It was the week when Elon Musk soared past Bill Gates to become the world’s second richest person, as Tesla’s value topped $500bn.
On Tech Tent, we ask just why investors think the electric car company is worth so much more than it was a year ago.
At the beginning of 2020, Tesla was valued by the stock market at around $80bn – and even then, sceptics thought that was a high price for a business that was barely profitable.
Tech Tent: Is Tesla really worth $500 billion? https://t.co/XyqThYecnb— BBC News Technology (@BBCTech) November 27, 2020
Throughout the year its shares have soared, and its valuation climbed above $500bn on the news that the business was going to be included in the S&P 500 index of leading companies.
Just to put that into context: Tesla is now worth more than Toyota, Volkswagen, Hyundai, GM and Ford put together.
I’ve done some back-of-the-envelope calculations and those businesses, some of which are undoubtedly ailing, made a combined profit of more than $50bn last year.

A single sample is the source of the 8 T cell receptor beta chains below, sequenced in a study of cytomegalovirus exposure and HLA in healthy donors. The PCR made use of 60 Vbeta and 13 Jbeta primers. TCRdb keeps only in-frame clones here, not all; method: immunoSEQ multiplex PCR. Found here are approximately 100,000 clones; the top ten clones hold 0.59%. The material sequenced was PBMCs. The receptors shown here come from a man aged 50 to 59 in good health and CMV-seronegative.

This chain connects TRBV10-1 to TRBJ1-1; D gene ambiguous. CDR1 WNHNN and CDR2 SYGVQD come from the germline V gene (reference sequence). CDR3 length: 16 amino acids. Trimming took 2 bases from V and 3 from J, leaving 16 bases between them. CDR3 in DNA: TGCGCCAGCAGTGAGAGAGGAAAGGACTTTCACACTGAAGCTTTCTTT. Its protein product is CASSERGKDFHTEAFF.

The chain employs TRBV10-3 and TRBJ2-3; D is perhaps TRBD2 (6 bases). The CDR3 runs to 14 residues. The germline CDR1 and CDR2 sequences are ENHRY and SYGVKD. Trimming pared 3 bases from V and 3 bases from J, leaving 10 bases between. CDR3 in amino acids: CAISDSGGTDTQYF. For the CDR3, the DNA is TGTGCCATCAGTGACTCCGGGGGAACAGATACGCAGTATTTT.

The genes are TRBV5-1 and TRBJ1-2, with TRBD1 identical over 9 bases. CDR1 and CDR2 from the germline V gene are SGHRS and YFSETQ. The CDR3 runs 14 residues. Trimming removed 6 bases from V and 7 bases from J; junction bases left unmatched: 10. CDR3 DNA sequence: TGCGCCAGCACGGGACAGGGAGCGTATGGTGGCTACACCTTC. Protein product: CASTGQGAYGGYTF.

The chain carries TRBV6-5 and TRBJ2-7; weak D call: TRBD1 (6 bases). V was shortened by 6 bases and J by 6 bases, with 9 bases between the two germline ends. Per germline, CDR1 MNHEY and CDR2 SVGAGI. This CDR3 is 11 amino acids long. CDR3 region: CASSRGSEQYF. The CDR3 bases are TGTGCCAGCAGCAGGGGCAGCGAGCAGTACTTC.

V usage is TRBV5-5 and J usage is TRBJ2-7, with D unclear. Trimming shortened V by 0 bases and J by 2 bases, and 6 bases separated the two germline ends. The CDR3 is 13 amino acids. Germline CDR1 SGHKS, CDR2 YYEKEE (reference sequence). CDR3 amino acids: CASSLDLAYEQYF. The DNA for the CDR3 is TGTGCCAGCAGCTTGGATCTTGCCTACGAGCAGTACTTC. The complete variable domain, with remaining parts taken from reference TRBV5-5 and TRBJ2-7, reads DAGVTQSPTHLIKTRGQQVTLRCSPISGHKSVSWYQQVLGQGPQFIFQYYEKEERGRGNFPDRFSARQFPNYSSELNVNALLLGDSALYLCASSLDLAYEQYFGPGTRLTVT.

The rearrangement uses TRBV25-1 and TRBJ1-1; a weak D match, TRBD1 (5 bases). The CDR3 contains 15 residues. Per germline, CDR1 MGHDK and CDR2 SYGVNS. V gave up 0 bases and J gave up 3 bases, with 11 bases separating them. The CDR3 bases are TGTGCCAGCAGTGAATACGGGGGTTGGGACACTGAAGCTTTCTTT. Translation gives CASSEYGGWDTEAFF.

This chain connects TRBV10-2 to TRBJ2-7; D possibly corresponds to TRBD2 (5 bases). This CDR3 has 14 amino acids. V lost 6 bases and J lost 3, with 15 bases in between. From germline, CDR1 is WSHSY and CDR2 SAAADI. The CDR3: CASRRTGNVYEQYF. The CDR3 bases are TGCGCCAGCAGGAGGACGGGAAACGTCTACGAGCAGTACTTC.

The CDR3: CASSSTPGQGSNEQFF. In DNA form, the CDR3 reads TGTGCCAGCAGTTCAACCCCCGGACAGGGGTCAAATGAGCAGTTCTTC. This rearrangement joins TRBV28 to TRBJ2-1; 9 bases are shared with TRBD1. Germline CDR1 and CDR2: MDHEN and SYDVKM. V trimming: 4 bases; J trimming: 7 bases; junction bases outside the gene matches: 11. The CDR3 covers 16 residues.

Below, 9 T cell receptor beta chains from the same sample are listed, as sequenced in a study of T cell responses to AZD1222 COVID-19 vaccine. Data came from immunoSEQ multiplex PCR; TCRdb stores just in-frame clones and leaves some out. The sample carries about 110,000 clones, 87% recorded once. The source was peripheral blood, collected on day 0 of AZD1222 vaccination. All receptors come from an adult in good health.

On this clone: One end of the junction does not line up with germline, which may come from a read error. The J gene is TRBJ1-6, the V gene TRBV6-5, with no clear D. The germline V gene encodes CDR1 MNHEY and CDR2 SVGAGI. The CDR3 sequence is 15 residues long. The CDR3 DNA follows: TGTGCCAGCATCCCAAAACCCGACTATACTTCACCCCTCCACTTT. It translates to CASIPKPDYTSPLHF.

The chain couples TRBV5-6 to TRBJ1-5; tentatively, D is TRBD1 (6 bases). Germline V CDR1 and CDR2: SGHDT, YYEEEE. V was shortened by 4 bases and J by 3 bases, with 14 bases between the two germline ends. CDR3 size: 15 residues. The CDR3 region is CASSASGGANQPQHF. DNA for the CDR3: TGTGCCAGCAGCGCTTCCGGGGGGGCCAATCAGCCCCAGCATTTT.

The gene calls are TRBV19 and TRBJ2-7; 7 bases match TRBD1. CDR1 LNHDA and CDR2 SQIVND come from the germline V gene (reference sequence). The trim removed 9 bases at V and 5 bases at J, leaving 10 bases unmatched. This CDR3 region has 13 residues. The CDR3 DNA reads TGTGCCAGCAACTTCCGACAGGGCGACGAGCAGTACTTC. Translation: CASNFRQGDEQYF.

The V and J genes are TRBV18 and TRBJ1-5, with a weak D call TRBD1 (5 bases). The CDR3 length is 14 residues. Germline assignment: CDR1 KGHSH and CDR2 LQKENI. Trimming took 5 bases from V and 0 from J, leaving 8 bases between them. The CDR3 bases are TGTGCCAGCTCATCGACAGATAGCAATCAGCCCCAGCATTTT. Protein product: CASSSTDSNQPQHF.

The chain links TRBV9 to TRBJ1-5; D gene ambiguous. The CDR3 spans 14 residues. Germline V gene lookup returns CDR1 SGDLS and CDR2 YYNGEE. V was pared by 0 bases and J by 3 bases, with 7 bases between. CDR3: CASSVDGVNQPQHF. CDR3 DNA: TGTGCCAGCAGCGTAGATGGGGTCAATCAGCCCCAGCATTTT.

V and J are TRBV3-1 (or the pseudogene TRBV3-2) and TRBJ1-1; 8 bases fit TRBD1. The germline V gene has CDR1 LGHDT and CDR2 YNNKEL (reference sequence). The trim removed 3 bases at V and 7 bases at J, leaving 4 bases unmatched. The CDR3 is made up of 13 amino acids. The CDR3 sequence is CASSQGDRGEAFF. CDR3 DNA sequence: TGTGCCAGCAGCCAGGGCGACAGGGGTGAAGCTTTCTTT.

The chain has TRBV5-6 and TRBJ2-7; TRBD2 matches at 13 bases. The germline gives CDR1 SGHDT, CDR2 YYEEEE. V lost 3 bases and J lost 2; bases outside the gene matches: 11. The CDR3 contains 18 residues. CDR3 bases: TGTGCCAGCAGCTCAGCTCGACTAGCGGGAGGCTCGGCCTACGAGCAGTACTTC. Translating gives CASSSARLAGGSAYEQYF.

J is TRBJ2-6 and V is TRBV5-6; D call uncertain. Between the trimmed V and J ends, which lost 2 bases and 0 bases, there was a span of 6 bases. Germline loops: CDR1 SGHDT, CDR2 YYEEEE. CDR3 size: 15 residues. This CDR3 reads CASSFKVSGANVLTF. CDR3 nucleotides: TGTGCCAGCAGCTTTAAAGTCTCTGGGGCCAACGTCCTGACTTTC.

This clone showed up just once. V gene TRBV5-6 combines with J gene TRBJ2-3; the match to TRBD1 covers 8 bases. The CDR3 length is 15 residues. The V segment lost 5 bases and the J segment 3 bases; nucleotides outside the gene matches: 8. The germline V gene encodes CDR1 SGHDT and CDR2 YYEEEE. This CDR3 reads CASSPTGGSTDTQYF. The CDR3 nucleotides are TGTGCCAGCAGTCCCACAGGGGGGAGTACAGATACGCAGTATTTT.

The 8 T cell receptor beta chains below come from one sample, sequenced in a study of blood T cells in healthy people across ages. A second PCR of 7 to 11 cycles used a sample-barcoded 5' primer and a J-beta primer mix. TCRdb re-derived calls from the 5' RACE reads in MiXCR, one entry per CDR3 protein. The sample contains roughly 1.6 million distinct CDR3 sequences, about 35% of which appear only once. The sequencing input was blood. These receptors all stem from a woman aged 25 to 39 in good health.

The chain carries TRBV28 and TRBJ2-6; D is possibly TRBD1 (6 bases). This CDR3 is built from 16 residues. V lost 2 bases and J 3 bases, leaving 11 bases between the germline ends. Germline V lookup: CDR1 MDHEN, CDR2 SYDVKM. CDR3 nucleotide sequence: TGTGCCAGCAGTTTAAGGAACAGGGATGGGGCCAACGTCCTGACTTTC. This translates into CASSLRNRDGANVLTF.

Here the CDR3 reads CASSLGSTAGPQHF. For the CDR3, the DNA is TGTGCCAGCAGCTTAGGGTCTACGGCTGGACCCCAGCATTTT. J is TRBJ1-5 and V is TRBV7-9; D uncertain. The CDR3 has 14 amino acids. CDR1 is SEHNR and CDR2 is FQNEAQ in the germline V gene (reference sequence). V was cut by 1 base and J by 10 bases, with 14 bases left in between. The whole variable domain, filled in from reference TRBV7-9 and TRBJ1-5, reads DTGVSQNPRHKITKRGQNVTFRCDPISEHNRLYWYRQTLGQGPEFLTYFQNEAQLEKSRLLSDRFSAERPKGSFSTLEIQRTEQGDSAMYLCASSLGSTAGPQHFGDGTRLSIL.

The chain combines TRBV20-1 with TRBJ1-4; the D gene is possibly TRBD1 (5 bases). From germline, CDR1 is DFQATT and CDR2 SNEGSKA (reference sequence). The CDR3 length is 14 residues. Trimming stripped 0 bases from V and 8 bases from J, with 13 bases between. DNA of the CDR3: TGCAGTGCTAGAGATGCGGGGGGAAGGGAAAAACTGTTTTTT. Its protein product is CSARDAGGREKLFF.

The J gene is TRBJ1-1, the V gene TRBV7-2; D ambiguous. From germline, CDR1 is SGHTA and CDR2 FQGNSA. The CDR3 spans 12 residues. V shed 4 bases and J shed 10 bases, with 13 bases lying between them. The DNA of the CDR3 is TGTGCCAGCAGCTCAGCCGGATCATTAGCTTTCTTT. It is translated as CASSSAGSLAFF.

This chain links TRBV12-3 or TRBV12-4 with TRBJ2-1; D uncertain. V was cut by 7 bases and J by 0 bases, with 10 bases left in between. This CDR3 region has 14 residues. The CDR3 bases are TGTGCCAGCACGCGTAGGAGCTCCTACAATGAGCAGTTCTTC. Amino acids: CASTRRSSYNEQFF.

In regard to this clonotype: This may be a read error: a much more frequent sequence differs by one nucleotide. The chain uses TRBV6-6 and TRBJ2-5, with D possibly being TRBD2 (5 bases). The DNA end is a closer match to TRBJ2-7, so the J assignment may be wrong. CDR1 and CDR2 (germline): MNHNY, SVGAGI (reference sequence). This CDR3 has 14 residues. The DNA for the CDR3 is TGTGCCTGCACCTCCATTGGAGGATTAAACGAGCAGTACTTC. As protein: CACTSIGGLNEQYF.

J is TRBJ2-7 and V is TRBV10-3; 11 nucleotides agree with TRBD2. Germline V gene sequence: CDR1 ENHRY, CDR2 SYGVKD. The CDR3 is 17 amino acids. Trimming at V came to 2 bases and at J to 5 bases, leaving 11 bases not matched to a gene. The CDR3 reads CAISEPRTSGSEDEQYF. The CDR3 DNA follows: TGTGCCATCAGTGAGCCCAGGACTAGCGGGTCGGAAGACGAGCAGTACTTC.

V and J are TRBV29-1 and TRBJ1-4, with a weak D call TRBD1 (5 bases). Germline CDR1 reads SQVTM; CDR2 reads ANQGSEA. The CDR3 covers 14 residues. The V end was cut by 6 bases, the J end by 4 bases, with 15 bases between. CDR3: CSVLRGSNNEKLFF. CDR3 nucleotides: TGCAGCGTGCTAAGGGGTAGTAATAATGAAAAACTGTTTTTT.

This year, Tesla is on course to make something like $1bn. So to believe the current valuation, surely you have to have some confidence that its technology and its market dominance will deliver a 50-fold increase in profits over the not too distant future?
“You’re being too rational!” Passion Capital’s Eileen Burbidge told me when I put it to her that Tesla’s sky-high share price simply didn’t add up.
“All it means is that the people who are buying the stock at this price believe they’re going to be able to sell it at a higher price.”
Eileen’s work as a venture capitalist is all about putting a value on companies which are at a much earlier stage than Tesla – and she tells Tech Tent that this is often a similarly irrational process, dependent on the mood in the wider market, and not just the qualities of individual businesses.
Tesla’s many fans will rightly point out that it has sent the automotive industry in a new direction, has unique battery technology with many other applications, and has a visionary leader.
But that was all true at the beginning of 2020 when it was worth a mere $80bn.